It’s been a banner week for the NFL remaining everyone that when it comes to their players and personnel putting their hands on women, the league really doesn’t care. At least not until it becomes a PR concern.
Update: The Chiefs have now released the player in question, RB Kareem Hunt. Here’s their statement:
Statement from the Kansas City Chiefs on Kareem Hunt
— Kansas City Chiefs (@Chiefs) December 1, 2018
Our original post follows:
This is not a hot take. This is not a new or unique thing to say. But it should be said, again and again until something actually changes.
Tuesday, the Washington Redskins claimed Reuben Foster off waivers after the 49ers had released him on the heels of a domestic violence arrest (his second in a year). Redskins executive Doug Williams told reporters afterward that the team’s decision-makers were “unified” in their choice to claim Foster and he also went on to say that what Foster is accused of is “small potatoes” when compared to what other people have done. He has since apologized, but it’s fair to say that the way Williams couched Foster’s domestic violence charge is the way a lot of “football people” see assault against women.
Then on Friday, TMZ released a video from February that showed Kansas City Chiefs running back Kareem Hunt brutally attacking a woman in a hotel. The incident was known and had been reported on, but seeing the video it’s hard to understand exactly how Hunt escaped any kind of charges as well as any kind of punishment from the team or the league. At the time, Chiefs owner Clark Hunt addressed the incident as a learning experience for a young player, saying “I’m sure he learned some lessons this offseason and hopefully won’t be in those kind of situations in the future.”
I am told the Chiefs sent Kareem Hunt home from the facility today upon learning of the release of the video and pending further action. Most likely short-term resolution is that Hunt would be placed on the commissioner's exempt list pending a final decision, but we will see.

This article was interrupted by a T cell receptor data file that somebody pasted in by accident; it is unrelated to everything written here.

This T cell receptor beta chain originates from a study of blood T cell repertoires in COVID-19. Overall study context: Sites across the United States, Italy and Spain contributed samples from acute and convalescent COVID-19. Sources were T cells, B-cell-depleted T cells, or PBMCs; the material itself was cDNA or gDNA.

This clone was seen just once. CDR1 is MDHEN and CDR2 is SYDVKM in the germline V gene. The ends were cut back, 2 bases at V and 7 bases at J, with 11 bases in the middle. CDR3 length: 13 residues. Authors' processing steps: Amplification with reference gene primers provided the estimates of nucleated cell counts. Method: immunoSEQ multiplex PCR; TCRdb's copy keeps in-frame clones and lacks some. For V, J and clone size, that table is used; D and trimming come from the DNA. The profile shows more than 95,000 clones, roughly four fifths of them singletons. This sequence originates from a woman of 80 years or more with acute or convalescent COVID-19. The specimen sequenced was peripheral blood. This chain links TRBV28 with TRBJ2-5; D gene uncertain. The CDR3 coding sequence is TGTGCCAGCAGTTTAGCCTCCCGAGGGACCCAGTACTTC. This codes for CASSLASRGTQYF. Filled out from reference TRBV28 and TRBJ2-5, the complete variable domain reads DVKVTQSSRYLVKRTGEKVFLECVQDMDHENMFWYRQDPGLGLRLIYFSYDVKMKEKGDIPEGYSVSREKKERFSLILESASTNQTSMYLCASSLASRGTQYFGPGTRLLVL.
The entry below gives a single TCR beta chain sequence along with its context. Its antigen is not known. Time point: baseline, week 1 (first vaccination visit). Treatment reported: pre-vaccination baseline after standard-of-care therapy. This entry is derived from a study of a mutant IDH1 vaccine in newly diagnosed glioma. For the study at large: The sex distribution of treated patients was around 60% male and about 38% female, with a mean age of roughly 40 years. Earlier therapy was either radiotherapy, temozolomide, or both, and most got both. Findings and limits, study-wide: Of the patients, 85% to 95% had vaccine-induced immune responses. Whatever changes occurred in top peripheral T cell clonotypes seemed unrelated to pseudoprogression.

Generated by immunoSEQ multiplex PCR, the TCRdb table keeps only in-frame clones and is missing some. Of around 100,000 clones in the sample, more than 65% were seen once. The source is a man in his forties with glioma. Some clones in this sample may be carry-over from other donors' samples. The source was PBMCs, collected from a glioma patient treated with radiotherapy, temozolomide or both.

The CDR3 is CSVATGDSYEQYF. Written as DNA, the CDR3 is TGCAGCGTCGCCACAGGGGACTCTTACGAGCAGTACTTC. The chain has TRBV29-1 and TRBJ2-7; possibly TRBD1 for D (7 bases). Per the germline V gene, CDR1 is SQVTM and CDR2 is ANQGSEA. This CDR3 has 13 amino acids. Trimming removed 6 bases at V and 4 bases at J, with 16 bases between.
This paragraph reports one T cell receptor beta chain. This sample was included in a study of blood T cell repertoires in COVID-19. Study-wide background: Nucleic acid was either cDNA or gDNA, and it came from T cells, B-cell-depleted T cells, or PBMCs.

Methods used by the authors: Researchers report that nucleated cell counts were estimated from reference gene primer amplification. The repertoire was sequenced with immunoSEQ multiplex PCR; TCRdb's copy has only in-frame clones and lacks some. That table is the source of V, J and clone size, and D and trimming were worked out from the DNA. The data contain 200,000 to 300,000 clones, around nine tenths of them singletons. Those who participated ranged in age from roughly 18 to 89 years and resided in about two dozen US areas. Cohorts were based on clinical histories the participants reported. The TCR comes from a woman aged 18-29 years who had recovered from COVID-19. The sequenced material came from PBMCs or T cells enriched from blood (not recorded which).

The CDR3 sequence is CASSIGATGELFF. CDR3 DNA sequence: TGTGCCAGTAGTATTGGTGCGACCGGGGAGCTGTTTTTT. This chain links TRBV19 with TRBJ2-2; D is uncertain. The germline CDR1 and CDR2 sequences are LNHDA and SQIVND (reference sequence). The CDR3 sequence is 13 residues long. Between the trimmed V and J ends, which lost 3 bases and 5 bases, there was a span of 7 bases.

— Dan Graziano (@DanGrazianoESPN) November 30, 2018
Per ESPN, Hunt was at practice on Friday but was then sent home and excused from team activities after the release of the video. It’s unclear whether or not he’ll play this weekend, though it now seems unlikely. It’s also unclear what Roger Goodell and the NFL will do now. They are expected to place him on the exempt list until they’re able to decide his fate (UPDATE: They did). But given how wishy-washy Goodell and the NFL have been on assaults and violence against women by NFL players, it’s hard to know what will come of this. Presumably, he’ll lay down a two-to-three game suspension and hope that appeases enough people.
On the NFL will move, happy to discuss ratings and brand awareness and corporate sponsorships. Until the next time that an NFL player lays their hands on a woman half their size.
The latest incident is a stark reminder of the Ray Rice incident, which both the Ravens and the NFL were happy to sweep under the rug until video evidence showed the RB assaulting his wife in an elevator. While a lot of people have noted that it often takes video for people to take domestic violence seriously, it’s also worth noting that, in both instances, the team and league were almost certainly aware of the video footage long before it ever became public.
I can tell you with absolute, iron-clad 100% certainty the league and team knew of the existence of video.
I cannot prove they did or did not watch it.#KareemHunt
— Benjamin Allbright (@AllbrightNFL) November 30, 2018
They weren’t waiting for more proof, they were just hoping the proof never came to light.
Especially given the climate we live in right now, it’s inconceivable for any business or entity to continue treating violence against women as “small potatoes” and something that can be glossed over. That the NFL continues to make the same mistakes (or doesn’t care in the first place) drives home just how behind the curve they are.
Kareem Hunt will play again…
Colin Kaepernick will not…
Because in the NFL it’s okay to abuse but not okay to protest abuse.
— Tony Posnanski (@tonyposnanski) November 30, 2018
Again, it’s not like we didn’t know that before this week. But weeks like this remind us that, when push comes to shove, literally, the NFL does not care.